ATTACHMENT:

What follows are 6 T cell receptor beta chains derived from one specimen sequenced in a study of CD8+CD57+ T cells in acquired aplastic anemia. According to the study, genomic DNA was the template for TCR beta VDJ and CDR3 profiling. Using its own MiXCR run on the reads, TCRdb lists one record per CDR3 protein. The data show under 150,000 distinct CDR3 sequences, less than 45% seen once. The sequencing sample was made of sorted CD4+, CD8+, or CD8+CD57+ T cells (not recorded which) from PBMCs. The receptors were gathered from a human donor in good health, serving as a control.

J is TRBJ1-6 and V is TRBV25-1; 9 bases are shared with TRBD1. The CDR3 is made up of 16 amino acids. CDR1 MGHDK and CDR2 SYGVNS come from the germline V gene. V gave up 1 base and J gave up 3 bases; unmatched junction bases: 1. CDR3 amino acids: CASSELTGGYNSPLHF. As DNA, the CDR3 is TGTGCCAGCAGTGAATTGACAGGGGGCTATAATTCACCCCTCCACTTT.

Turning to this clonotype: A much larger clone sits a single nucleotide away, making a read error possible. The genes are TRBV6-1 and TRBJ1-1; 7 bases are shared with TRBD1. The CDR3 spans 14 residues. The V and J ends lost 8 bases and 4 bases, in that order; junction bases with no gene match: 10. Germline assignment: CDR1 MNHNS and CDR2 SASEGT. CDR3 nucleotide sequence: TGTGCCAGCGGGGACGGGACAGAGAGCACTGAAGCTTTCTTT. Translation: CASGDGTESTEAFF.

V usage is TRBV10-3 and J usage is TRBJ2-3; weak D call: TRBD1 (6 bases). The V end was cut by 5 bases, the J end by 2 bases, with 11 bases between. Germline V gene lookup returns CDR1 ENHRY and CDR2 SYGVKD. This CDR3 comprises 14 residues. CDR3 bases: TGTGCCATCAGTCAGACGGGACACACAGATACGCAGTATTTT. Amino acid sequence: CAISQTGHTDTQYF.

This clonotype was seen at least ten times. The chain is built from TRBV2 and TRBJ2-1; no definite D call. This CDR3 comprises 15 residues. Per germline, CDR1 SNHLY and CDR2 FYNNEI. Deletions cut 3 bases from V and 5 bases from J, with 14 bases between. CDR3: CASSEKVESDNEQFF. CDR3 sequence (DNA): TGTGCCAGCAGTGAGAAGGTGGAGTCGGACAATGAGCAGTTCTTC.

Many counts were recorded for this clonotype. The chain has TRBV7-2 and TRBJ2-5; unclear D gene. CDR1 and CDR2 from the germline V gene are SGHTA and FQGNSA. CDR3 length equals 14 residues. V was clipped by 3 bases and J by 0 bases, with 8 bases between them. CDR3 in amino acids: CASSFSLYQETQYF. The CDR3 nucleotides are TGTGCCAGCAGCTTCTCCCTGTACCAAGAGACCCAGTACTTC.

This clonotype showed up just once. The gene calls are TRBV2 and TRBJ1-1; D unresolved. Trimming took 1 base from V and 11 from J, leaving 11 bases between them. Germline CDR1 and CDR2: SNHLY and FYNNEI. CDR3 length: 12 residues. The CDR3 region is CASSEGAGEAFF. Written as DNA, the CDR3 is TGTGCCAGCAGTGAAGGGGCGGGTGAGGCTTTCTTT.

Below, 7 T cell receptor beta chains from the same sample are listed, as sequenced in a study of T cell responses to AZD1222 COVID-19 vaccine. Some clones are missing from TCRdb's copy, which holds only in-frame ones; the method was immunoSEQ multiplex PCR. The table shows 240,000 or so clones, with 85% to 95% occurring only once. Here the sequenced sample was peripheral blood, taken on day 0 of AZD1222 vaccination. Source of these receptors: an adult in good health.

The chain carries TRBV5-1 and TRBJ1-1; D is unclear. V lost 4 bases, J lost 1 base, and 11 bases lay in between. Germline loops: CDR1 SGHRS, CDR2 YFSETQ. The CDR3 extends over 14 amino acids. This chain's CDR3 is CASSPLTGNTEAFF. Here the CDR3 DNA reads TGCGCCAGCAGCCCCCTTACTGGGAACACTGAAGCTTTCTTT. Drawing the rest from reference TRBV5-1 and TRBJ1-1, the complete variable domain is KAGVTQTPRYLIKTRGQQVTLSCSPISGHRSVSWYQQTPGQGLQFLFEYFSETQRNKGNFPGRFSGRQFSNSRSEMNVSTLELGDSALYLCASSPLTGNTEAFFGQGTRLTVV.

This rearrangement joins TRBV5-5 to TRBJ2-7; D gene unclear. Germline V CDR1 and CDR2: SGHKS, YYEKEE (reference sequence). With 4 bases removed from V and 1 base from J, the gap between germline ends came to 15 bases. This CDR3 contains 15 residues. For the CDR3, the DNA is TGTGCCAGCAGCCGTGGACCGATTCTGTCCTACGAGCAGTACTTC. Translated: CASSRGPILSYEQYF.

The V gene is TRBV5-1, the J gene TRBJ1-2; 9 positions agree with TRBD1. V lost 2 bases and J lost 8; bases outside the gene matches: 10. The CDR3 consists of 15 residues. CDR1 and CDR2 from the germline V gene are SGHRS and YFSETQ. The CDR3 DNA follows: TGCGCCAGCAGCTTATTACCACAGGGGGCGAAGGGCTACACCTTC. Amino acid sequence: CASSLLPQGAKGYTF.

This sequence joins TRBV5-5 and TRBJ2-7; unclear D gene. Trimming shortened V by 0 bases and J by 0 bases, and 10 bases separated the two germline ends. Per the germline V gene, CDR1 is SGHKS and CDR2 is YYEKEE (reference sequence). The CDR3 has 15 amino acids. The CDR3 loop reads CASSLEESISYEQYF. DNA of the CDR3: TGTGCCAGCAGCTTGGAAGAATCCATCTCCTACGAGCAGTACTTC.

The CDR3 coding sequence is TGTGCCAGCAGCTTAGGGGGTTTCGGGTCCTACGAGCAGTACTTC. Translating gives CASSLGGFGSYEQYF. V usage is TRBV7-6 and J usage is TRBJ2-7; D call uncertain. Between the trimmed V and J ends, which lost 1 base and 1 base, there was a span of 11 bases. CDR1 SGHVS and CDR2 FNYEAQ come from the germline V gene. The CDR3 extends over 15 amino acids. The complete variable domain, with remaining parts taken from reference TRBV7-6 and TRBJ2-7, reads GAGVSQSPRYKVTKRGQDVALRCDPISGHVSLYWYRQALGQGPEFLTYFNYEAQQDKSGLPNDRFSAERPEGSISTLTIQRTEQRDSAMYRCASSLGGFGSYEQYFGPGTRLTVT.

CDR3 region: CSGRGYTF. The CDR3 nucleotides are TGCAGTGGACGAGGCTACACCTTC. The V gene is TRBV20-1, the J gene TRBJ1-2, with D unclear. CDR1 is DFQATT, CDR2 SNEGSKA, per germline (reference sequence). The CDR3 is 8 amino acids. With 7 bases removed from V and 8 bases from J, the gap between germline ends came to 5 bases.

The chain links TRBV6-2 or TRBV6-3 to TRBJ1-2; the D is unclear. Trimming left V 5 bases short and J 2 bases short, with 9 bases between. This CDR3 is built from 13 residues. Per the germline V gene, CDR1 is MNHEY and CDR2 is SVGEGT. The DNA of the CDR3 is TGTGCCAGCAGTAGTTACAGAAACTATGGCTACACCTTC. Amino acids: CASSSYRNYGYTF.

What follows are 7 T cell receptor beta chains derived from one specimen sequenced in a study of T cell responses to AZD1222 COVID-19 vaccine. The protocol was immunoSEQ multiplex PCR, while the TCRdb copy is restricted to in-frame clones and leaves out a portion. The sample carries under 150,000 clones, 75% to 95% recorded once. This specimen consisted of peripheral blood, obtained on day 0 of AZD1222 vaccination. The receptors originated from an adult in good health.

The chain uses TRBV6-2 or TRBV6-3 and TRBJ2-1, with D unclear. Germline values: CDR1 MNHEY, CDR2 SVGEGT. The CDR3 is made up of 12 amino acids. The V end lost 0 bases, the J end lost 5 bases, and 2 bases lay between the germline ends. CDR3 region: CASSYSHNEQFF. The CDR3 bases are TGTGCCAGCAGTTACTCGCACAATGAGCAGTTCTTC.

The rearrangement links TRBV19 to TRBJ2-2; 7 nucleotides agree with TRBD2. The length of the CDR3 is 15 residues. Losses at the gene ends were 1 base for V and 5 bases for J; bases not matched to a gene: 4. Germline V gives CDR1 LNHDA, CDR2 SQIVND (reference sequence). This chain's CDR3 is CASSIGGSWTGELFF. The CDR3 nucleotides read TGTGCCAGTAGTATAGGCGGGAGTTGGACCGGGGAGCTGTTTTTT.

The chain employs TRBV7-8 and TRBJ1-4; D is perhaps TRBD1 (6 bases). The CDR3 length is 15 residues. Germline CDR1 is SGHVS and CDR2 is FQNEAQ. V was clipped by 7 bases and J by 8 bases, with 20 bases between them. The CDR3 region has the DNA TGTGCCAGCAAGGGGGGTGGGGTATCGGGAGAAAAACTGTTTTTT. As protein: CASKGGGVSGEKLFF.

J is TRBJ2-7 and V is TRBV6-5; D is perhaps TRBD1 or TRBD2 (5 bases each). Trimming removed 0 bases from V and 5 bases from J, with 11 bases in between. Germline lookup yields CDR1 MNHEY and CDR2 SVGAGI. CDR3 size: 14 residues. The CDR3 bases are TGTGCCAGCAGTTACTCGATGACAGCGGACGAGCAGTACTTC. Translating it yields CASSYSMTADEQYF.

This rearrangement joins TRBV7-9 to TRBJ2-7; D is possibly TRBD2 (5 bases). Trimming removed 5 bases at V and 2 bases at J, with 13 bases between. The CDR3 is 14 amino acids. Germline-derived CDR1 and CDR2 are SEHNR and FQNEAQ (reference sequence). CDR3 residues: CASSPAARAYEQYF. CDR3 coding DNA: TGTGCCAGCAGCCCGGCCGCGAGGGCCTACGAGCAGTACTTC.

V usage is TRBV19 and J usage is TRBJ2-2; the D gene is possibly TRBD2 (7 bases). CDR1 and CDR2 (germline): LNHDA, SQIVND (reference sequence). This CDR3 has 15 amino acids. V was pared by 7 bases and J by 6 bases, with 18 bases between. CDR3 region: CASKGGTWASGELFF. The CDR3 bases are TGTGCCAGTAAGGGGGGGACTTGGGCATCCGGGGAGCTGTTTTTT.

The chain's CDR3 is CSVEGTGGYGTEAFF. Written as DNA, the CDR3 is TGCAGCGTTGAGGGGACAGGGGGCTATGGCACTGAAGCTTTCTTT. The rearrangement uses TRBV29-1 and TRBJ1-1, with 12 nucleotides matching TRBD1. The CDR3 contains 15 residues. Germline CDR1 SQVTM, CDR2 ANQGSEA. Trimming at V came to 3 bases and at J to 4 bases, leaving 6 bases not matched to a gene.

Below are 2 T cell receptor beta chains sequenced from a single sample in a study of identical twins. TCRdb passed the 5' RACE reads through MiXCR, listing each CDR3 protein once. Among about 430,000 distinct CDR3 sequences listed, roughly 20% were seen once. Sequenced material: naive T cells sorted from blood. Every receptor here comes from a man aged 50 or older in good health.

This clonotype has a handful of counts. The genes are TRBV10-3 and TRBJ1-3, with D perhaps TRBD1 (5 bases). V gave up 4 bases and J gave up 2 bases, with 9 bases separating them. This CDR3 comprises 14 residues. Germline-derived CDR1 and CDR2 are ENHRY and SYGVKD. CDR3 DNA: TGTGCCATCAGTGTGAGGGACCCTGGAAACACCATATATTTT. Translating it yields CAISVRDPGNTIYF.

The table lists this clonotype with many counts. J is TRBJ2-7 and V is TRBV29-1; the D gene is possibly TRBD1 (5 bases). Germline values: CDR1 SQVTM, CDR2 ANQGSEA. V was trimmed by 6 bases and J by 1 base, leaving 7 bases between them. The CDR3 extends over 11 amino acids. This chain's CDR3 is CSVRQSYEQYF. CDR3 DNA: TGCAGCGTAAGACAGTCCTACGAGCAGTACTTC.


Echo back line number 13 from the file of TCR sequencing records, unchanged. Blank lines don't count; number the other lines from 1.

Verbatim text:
The CDR3 coding sequence is TGTGCCAGCAGCTTAGGGGGTTTCGGGTCCTACGAGCAGTACTTC. Translating gives CASSLGGFGSYEQYF. V usage is TRBV7-6 and J usage is TRBJ2-7; D call uncertain. Between the trimmed V and J ends, which lost 1 base and 1 base, there was a span of 11 bases. CDR1 SGHVS and CDR2 FNYEAQ come from the germline V gene. The CDR3 extends over 15 amino acids. The complete variable domain, with remaining parts taken from reference TRBV7-6 and TRBJ2-7, reads GAGVSQSPRYKVTKRGQDVALRCDPISGHVSLYWYRQALGQGPEFLTYFNYEAQQDKSGLPNDRFSAERPEGSISTLTIQRTEQRDSAMYRCASSLGGFGSYEQYFGPGTRLTVT.